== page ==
President Joe Biden campaigned on improving government transparency and a promise to release the White House visitor logs — a practice his predecessor, Donald Trump, had stopped in 2017. This was welcome news for transparency advocates since without public release, it is impossible to know who may be exerting influence on administration policy.
The issue of visitor logs exploded in the George W. Bush years when administration observers suspected that oil industry executives were the primary influencers on an energy task force headed by Vice President Dick Cheney. The White House refused to release the identities of those who met with task force members. In response to that firestorm, in 2008, presidential candidate Barack Obama promised to open the books, and he did so soon after taking office.
Yet not all is so transparent now. The Biden White House says it will not release the “virtual” visitor logs, which, during the COVID-19 pandemic, record the primary way the president and other officials interact with the outside world, including with lobbyists and policy experts.
This isn’t the only place where the Biden White House has come up lacking. So far, it has failed to post online the daily schedules of the president and vice president. Also, the White House comment line has been eliminated. It’s still early, but in presidential politics, early actions often create lasting impressions, and the president risks being seen as less transparent now in contrast to his longstanding image for candor and openness.
Obama was the first to release the White House visitor logs. The Trump administration, despite resistance from the president, eventually agreed to release department-held visitor logs — most notably those from Trump’s Florida resort, Mar-a-Lago.
In response to some pushback, the Biden White House has released information about in-person meetings, but it has held firm on the virtual meeting logs, offering no rational explanation for keeping such meetings secret. Perhaps it fears additional transparency requests for the logs of the White House phones? That’s one possible conclusion after a White House official recently compared the virtual meeting logs to phone records and noted that “previous administrations didn’t release phone logs.”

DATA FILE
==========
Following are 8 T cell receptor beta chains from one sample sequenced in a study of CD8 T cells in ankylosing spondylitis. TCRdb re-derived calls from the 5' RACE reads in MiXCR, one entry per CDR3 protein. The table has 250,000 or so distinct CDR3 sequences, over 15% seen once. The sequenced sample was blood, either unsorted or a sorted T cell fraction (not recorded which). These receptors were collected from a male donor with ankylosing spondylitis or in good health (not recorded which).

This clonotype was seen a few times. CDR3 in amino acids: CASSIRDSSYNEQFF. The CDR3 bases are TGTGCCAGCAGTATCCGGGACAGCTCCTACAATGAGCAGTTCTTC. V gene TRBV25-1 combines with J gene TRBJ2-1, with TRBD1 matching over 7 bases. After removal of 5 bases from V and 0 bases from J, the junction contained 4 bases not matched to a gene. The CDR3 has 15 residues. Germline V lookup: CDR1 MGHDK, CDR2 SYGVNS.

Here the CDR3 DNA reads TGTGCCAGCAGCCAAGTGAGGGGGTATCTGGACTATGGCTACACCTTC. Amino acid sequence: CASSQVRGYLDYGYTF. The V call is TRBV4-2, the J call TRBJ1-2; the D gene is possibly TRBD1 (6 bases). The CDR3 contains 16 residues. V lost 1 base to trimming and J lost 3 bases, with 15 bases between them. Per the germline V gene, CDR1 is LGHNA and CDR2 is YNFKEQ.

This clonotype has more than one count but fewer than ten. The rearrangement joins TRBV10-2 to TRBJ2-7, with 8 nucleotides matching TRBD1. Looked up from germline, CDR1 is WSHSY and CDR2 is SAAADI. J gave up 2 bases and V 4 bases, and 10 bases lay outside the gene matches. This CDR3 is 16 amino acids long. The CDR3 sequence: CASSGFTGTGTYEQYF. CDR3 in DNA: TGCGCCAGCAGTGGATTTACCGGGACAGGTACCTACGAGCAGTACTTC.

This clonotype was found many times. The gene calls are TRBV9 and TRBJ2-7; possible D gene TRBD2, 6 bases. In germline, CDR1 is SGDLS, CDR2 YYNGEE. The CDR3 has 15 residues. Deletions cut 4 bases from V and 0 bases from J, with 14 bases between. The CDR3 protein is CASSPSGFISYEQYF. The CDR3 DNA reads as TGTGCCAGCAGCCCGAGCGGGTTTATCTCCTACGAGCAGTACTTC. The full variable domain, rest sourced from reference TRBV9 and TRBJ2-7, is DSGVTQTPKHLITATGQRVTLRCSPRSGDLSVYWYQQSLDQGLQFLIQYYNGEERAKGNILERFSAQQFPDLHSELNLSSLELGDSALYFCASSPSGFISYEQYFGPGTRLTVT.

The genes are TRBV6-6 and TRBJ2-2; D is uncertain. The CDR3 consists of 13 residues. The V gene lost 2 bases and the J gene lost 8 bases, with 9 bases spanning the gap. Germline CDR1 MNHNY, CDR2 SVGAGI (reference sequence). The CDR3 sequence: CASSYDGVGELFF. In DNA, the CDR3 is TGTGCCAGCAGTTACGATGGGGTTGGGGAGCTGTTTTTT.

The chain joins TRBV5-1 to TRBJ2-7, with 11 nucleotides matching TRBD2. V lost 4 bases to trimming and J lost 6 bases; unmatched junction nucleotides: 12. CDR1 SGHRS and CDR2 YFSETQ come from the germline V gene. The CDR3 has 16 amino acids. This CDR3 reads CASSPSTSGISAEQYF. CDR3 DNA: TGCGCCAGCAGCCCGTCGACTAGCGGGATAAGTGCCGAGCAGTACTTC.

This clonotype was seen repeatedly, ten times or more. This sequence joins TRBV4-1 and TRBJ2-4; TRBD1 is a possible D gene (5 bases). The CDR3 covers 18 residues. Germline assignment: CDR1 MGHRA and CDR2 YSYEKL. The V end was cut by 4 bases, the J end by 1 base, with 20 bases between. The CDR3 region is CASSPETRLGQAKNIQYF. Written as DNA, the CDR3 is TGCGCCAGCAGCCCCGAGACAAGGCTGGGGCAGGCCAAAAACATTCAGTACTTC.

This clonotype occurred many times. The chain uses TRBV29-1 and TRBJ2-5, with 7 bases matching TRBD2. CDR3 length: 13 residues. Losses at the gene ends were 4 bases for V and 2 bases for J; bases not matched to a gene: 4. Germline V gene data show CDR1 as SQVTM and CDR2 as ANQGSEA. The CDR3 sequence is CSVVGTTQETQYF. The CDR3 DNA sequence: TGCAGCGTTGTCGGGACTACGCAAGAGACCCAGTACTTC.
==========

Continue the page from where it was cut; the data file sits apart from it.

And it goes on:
News reports around this issue have framed the decision as Biden’s to make. But the general parameters and legal requirements for government transparency should come from Congress and the president working together to develop sound policy regarding the disposition of public records, as happened in the case of the Presidential Records Act of 1978 that mandated the preservation of official presidential records. Sometimes the judiciary has to weigh in to provide its own guidance when the political branches cannot cooperate.
Leaving the White House visitor logs decision in the hands of each president has resulted in inconsistent practices, as well as confusing and inconsistent transparency decisions. As openness is a hallmark of our democratic republic, and an essential element of making policy and holding leaders accountable for their decisions, we believe Congress has a role to play here.
Congress should act to mandate the release of the visitor logs — both in-person and virtual — at the primary and secondary residences, and even vacation homes, of all presidents. Certain types of information would still be protected by executive privilege, under some circumstances. But any such measure by Congress should tilt in favor of disclosure and include a review mechanism that is independent of the president and other executive branch officials.
The decision of the White House to open up the in-person White House visitor logs is a step in the right direction. But it is merely one step, and there is much yet to be done to ensure transparency regarding who has access to and advice for the president.
Mitchel A. Sollenberger is a professor of political science at the University of Michigan-Dearborn.
Mark J. Rozell is the dean of the Schar School of Policy and Government at George Mason University.
They are co-authors (with Jeffrey Crouch) of the recently published book, “The Unitary Executive Theory: A Danger to Constitutional Government.”